Stocks rose for a second day on Tuesday as optimism grew that a solution to the Greek debt problem was near, boosting investor appetite for risky assets as equities recouped some of their recent losses.

Buyers snapped up shares after the S&P 500's 7 percent swoon since April, mostly in commodities and technology shares, as investors sought to raise their exposure going into the end of the quarter and before earnings season next month.

The greater risk to the market is that the news is not negative and we rally on good earnings, said Marc Pado, U.S. market strategist at Cantor Fitzgerald & Co in San Francisco.

The more the market pushes higher, the more it makes the people who are under-exposed nervous, he said.

There was a strong move into riskier cyclical areas of the market such as energy, retail and materials. Those sectors, which are more sensitive to shifts in the economy, have underperformed the market so far this year.

The S&P energy index <.GSPE> surged nearly 2.5 percent, the biggest gainer among S&P sectors. Halliburton Co gained 5.9 percent to $48.94, while Chevron Corp was up 1.4 percent at $100.30.

In an advance indication of earnings season, Nike Inc surged 10.1 percent to $89.80 a day after reporting fourth-quarter earnings that beat expectations, while orders suggested robust strength for the future.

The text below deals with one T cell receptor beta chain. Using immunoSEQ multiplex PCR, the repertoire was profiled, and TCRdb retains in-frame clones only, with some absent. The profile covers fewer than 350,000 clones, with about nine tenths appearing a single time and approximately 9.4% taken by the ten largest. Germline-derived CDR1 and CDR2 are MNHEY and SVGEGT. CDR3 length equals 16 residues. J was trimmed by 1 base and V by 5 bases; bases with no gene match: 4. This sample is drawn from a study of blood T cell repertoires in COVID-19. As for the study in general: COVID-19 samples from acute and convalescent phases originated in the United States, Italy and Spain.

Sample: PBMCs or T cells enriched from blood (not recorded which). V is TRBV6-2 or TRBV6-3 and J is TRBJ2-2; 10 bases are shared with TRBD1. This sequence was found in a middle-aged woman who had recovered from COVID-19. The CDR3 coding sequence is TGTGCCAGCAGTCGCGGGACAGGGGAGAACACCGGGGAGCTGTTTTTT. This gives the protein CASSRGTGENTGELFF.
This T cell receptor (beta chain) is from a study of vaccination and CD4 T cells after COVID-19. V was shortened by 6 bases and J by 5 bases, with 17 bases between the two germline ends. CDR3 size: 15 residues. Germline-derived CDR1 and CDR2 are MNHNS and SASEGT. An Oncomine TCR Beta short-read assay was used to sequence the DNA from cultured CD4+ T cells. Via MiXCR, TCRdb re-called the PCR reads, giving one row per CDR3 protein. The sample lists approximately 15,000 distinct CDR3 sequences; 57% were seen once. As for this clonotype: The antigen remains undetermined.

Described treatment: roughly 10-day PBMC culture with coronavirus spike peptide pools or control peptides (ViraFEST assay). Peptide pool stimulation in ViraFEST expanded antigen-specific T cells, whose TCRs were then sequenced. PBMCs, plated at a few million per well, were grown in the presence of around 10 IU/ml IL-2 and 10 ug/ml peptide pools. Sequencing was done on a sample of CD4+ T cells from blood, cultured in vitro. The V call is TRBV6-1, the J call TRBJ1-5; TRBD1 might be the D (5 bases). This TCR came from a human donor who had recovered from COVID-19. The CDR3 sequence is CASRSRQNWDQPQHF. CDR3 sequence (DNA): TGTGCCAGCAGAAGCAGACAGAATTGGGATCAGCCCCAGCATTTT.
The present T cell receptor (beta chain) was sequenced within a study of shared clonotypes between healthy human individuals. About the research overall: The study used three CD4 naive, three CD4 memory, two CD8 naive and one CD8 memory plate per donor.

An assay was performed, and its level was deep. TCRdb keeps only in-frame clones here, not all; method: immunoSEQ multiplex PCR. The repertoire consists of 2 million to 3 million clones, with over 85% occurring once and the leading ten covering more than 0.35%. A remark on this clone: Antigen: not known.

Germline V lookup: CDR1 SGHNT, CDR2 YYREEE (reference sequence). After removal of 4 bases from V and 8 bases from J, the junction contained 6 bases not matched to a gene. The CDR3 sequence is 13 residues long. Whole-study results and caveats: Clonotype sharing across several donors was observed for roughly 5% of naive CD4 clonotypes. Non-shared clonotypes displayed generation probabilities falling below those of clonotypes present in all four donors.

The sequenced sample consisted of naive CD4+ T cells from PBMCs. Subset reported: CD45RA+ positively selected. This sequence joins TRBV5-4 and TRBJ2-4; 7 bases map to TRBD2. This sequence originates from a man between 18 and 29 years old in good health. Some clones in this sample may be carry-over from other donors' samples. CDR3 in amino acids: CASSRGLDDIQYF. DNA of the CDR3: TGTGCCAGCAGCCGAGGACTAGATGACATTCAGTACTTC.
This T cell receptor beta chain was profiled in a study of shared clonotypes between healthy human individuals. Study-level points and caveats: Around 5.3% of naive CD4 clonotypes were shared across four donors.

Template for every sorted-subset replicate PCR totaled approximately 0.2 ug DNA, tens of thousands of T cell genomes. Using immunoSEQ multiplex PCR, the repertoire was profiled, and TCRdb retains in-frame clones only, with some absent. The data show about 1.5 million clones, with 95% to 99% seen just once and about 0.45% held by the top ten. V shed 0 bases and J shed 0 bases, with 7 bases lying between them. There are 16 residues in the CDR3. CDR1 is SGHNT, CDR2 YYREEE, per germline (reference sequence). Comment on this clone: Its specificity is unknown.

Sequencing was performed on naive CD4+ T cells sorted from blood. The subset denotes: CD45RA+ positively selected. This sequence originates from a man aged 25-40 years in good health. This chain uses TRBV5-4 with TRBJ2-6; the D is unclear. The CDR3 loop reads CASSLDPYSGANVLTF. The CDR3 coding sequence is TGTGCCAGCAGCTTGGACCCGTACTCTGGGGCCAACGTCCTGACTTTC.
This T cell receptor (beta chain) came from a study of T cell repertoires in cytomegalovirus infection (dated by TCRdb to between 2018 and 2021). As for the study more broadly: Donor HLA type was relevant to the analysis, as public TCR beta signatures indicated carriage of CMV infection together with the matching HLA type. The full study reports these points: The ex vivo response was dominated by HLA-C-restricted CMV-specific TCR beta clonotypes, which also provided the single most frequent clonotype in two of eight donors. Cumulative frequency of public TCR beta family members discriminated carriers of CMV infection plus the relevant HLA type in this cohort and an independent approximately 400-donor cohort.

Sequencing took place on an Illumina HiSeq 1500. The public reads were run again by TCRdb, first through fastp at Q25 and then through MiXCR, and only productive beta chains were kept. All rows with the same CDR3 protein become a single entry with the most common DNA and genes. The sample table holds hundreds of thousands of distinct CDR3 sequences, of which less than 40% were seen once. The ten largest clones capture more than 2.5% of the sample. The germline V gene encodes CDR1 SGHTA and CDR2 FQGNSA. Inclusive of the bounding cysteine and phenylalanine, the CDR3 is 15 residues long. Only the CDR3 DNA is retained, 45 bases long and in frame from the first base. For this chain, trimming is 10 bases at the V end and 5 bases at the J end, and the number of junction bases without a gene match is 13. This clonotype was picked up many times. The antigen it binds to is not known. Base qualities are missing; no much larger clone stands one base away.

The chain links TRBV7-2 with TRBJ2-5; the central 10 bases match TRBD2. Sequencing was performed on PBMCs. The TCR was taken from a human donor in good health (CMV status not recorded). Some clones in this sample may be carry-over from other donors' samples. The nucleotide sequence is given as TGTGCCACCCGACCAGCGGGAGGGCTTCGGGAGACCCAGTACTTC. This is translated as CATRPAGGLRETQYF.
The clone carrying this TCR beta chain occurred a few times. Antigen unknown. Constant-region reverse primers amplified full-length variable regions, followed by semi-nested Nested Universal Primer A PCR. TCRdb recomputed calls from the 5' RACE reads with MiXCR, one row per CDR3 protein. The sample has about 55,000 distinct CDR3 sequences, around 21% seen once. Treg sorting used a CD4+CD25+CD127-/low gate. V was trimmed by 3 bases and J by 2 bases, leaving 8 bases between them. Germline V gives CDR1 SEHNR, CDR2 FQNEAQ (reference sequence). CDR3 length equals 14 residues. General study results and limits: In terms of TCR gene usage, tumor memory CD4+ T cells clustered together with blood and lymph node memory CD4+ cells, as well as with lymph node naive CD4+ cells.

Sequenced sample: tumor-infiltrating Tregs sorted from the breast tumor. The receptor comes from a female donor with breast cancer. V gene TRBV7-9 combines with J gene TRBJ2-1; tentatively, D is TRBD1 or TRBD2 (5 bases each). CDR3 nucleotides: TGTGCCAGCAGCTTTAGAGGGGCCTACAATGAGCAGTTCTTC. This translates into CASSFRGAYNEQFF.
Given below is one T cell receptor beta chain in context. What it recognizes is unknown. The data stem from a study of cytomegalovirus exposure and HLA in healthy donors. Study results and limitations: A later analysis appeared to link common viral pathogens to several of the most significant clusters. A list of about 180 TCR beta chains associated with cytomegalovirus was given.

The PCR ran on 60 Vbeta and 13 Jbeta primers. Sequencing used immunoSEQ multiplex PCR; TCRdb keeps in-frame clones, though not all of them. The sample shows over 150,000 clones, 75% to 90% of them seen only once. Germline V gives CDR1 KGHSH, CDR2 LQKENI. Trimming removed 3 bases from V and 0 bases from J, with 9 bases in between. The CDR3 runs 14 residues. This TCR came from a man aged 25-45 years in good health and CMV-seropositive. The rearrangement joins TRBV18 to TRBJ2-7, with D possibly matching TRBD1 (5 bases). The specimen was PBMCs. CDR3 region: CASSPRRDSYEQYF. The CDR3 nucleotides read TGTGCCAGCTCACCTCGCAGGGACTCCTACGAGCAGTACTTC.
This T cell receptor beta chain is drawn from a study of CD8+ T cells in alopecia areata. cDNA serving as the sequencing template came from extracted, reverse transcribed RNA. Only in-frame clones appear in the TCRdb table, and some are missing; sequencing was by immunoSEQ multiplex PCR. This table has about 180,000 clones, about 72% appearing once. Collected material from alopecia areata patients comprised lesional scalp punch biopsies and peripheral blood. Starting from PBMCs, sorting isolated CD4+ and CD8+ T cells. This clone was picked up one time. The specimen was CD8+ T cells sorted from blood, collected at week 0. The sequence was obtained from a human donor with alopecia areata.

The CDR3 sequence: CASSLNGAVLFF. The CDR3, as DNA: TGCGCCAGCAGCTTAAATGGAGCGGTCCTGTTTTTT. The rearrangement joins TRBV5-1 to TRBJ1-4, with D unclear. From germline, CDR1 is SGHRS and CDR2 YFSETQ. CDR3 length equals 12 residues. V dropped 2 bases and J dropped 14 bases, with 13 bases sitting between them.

The Dow Jones industrial average <.DJI> gained 139.49 points, or 1.16 percent, to 12,183.05. The Standard & Poor's 500 Index <.SPX> rose 15.20 points, or 1.19 percent, to 1,295.30. The Nasdaq Composite Index <.IXIC> added 37.82 points, or 1.41 percent, to 2,726.10.

Greek lawmakers will vote Wednesday and Thursday on the measures, which must be passed to receive the next payment of

12 billion euros. If Greece doesn't get the funds, investors fear a Europe-wide crisis and potential credit market freeze could follow.

Also helping sentiment, progress was reported in talks to persuade European banks and insurers to voluntarily roll over maturing Greek debt.

While the market was generally optimistic about the vote, the CBOE Volatility Index <.VIX>, Wall Street's fear gauge, suggested some caution. The index stood at 19.46, a number considered relatively high.

(Reporting by Edward Krudy; Editing by Kenneth Barry)